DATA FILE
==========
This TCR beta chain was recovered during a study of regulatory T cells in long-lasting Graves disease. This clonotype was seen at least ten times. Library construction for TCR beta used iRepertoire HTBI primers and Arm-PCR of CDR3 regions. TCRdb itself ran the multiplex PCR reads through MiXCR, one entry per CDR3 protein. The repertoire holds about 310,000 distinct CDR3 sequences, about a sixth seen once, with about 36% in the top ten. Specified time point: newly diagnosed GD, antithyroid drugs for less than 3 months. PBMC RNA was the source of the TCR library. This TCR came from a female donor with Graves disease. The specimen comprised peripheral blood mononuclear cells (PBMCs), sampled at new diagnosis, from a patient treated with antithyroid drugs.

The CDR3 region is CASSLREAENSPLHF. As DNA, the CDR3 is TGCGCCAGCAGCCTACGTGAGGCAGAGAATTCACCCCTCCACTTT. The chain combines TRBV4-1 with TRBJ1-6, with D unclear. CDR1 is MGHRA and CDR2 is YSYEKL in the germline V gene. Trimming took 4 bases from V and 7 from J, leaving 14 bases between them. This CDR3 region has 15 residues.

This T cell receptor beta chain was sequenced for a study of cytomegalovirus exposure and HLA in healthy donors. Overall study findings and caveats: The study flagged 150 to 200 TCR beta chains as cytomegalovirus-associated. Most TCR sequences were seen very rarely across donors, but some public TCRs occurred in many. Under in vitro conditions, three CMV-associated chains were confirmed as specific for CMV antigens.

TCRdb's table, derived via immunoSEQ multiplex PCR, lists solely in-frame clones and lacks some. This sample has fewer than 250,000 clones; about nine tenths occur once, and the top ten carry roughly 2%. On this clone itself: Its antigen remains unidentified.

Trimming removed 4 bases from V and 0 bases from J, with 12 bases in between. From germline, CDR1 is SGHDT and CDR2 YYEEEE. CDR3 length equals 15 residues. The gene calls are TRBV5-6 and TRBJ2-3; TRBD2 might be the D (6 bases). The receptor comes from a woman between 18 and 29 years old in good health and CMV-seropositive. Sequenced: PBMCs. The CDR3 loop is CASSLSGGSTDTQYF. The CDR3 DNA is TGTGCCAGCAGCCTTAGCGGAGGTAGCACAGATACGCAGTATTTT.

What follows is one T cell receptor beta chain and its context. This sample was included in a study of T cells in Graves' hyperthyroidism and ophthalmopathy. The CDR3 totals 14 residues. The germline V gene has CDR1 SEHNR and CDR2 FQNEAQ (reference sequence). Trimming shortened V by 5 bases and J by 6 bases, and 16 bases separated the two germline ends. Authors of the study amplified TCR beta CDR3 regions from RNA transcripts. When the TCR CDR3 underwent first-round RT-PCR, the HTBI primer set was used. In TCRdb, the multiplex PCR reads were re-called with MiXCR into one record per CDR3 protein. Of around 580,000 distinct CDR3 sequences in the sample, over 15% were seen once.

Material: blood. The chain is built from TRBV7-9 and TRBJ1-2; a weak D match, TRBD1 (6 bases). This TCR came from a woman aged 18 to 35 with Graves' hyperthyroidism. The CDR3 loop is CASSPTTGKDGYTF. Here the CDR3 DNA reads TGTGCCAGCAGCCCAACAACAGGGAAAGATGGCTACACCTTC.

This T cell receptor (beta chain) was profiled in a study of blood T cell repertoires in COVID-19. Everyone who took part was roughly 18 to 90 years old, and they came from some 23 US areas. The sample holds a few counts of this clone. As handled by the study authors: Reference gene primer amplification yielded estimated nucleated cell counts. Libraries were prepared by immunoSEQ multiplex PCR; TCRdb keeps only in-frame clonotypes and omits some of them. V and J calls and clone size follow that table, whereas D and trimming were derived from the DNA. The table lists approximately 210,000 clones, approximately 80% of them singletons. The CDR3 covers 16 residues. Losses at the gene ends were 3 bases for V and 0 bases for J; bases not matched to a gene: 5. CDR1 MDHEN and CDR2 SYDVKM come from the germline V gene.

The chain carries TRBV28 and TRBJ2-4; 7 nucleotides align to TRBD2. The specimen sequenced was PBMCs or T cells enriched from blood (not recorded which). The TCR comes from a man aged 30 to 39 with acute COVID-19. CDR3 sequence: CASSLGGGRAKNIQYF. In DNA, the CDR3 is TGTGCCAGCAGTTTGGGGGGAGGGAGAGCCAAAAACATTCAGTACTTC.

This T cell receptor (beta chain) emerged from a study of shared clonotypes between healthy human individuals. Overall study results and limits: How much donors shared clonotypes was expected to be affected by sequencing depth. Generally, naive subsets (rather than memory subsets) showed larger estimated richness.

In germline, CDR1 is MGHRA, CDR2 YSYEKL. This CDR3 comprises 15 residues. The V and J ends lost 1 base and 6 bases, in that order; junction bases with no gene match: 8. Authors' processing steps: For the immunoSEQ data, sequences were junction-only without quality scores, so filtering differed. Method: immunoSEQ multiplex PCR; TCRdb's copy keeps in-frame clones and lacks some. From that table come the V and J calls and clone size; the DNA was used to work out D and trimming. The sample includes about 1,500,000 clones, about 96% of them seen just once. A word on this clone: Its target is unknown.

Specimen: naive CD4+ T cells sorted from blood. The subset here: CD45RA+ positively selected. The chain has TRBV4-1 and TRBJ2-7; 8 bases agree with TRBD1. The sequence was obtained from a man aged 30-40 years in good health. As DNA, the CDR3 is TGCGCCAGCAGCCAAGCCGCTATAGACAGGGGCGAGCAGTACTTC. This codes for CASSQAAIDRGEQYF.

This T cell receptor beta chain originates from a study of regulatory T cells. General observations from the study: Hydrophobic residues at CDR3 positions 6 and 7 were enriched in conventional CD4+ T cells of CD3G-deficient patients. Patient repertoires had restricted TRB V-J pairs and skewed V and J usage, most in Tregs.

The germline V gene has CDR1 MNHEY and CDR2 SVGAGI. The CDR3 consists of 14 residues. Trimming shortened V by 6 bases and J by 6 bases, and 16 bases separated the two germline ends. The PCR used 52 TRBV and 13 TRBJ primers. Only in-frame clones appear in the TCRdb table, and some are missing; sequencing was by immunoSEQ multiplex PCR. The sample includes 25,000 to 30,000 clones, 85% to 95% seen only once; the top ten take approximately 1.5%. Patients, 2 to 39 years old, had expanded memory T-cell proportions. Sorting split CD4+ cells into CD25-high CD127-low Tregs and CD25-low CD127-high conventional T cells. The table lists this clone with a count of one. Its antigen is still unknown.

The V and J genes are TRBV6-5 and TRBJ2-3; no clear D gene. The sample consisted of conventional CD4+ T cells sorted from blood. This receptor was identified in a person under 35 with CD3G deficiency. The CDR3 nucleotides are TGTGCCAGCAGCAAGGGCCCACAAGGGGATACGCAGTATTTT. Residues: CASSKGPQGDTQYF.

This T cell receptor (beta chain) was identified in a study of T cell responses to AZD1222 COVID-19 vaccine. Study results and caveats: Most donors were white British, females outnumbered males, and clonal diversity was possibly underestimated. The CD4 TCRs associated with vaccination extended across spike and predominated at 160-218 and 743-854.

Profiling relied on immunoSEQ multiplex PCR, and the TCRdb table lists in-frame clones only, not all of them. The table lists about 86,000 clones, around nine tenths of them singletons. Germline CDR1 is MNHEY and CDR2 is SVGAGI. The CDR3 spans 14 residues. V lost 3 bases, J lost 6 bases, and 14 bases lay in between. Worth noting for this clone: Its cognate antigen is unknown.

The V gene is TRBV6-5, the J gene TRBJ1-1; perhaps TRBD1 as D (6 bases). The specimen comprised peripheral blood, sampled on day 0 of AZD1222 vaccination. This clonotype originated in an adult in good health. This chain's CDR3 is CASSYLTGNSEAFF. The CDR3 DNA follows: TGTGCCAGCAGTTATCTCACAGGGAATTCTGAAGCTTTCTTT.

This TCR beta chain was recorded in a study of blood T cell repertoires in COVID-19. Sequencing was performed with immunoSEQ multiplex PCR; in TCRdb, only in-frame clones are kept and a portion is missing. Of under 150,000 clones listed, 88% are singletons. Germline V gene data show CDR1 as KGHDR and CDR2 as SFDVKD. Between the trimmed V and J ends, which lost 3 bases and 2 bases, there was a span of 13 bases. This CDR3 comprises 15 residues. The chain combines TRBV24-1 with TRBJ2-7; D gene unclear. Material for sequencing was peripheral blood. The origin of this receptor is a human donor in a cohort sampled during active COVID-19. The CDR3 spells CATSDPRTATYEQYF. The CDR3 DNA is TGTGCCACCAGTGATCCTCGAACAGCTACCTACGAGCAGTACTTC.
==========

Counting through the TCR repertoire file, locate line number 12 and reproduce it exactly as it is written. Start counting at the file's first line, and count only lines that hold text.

Specimen: naive CD4+ T cells sorted from blood. The subset here: CD45RA+ positively selected. The chain has TRBV4-1 and TRBJ2-7; 8 bases agree with TRBD1. The sequence was obtained from a man aged 30-40 years in good health. As DNA, the CDR3 is TGCGCCAGCAGCCAAGCCGCTATAGACAGGGGCGAGCAGTACTTC. This codes for CASSQAAIDRGEQYF.